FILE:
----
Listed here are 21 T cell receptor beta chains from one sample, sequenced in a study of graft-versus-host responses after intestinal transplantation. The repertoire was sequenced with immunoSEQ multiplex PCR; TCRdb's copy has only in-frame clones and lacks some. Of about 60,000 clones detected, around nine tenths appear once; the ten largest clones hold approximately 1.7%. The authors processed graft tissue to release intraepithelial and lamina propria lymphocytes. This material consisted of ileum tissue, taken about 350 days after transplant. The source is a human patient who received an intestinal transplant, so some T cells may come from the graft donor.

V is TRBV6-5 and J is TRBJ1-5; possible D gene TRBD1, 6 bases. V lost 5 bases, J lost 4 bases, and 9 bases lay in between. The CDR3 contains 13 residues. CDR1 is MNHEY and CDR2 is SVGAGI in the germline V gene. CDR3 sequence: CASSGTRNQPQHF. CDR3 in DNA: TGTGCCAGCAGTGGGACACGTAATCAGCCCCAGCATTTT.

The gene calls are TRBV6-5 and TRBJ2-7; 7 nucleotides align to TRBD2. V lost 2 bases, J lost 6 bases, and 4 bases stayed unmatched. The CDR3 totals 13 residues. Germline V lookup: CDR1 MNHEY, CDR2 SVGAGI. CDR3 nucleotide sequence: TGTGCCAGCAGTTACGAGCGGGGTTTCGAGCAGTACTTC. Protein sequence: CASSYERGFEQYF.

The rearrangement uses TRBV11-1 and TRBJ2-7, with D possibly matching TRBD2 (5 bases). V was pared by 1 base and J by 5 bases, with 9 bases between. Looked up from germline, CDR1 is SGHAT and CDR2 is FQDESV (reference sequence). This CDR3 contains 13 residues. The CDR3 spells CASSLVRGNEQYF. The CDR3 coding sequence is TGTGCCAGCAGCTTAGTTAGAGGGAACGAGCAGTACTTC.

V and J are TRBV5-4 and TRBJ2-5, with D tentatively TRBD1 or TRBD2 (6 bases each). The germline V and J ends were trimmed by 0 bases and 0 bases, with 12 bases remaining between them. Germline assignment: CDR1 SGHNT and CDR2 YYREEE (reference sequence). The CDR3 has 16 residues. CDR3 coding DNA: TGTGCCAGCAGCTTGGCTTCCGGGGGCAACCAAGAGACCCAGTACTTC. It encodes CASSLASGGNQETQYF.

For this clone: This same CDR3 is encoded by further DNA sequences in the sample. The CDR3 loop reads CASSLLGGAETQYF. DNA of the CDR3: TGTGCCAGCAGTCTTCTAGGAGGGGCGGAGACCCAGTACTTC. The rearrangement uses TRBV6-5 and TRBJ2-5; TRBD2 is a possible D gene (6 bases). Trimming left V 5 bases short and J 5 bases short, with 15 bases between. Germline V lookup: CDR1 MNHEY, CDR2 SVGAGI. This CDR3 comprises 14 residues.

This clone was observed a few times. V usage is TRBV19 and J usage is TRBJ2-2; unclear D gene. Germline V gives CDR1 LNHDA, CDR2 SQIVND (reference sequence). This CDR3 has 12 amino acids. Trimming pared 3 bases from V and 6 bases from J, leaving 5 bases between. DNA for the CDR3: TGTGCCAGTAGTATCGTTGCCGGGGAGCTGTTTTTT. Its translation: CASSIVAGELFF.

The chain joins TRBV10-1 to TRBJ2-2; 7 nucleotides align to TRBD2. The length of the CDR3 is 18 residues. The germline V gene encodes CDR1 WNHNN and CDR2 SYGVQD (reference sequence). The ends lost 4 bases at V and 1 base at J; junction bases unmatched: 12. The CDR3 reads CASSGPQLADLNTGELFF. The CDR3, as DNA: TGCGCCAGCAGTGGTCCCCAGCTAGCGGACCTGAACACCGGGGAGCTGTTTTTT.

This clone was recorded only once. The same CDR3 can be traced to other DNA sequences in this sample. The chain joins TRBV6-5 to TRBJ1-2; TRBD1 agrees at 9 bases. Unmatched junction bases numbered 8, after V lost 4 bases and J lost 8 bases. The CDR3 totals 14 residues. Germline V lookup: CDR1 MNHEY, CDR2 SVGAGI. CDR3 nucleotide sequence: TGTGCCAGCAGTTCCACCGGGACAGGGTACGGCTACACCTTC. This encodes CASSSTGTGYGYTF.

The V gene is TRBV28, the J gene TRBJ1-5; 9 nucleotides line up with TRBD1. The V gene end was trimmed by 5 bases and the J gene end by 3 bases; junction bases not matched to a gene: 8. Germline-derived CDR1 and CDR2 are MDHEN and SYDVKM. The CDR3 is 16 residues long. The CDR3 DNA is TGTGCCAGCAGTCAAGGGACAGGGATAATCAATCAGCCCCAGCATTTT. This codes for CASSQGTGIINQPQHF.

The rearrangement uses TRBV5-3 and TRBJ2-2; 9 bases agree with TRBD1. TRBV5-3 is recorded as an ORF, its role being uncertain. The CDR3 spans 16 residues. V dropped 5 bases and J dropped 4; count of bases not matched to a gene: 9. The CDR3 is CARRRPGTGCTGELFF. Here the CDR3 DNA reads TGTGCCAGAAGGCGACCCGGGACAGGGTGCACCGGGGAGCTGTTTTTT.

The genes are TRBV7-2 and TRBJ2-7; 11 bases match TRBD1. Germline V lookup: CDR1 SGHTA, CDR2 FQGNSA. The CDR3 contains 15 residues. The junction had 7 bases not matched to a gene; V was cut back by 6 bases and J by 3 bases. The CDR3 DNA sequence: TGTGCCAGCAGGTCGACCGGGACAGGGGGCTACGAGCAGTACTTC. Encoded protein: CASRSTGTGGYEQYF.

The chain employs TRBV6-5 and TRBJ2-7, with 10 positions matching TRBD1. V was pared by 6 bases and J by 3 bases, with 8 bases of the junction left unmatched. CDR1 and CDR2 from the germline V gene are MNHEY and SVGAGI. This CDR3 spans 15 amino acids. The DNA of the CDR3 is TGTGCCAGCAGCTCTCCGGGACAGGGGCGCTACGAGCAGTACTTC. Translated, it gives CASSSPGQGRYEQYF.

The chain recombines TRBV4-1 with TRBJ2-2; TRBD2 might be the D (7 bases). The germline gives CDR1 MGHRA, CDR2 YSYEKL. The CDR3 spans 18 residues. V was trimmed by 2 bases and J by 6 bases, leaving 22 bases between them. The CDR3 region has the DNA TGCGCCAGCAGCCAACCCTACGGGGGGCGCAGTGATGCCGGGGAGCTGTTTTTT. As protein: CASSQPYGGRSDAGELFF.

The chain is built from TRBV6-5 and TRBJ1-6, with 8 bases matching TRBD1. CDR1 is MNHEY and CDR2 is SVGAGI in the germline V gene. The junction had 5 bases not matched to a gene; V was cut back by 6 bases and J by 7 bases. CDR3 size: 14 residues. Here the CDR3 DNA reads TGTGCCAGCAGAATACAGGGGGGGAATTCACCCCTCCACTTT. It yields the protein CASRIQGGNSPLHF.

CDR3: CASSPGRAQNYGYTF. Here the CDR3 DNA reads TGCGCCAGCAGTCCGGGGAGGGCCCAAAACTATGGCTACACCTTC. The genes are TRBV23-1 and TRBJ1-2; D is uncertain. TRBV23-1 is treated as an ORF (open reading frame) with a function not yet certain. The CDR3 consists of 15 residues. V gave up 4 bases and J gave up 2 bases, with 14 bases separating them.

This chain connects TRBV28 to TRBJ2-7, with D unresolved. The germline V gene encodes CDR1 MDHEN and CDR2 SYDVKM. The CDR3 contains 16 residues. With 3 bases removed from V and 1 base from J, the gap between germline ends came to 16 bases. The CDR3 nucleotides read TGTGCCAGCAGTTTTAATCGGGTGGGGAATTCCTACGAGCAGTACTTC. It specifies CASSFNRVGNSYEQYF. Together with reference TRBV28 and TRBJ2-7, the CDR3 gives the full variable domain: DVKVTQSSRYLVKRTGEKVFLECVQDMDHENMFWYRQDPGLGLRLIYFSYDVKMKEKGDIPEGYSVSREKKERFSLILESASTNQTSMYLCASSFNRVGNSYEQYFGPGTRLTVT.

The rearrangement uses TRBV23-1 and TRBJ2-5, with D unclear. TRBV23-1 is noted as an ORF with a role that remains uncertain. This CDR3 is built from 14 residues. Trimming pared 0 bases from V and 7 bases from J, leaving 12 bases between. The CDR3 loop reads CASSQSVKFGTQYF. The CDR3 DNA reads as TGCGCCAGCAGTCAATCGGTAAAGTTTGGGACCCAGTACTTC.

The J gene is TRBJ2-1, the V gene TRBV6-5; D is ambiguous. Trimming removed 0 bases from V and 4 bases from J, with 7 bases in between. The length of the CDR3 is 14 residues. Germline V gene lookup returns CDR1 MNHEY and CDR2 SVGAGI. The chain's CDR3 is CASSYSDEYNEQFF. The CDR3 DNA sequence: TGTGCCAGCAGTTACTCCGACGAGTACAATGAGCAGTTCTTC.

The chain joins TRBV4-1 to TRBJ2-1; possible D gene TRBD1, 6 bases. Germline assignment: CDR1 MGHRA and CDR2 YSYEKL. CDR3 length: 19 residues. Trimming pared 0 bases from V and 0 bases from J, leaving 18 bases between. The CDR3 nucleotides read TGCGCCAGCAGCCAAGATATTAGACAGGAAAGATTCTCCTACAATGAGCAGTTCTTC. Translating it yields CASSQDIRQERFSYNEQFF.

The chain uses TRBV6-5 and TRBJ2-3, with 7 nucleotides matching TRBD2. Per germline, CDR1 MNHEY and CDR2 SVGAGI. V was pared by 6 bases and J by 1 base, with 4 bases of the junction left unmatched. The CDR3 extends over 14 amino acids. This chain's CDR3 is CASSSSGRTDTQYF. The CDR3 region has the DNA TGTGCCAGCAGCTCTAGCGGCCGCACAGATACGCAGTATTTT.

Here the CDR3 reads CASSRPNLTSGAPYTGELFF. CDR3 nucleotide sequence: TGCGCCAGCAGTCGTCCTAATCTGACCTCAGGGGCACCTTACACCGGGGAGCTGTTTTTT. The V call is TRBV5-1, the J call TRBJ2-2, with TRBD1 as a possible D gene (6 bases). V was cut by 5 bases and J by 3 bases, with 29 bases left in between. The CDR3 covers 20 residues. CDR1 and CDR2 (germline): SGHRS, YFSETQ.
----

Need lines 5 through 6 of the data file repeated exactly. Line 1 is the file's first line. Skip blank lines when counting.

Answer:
V and J are TRBV5-4 and TRBJ2-5, with D tentatively TRBD1 or TRBD2 (6 bases each). The germline V and J ends were trimmed by 0 bases and 0 bases, with 12 bases remaining between them. Germline assignment: CDR1 SGHNT and CDR2 YYREEE (reference sequence). The CDR3 has 16 residues. CDR3 coding DNA: TGTGCCAGCAGCTTGGCTTCCGGGGGCAACCAAGAGACCCAGTACTTC. It encodes CASSLASGGNQETQYF.

For this clone: This same CDR3 is encoded by further DNA sequences in the sample. The CDR3 loop reads CASSLLGGAETQYF. DNA of the CDR3: TGTGCCAGCAGTCTTCTAGGAGGGGCGGAGACCCAGTACTTC. The rearrangement uses TRBV6-5 and TRBJ2-5; TRBD2 is a possible D gene (6 bases). Trimming left V 5 bases short and J 5 bases short, with 15 bases between. Germline V lookup: CDR1 MNHEY, CDR2 SVGAGI. This CDR3 comprises 14 residues.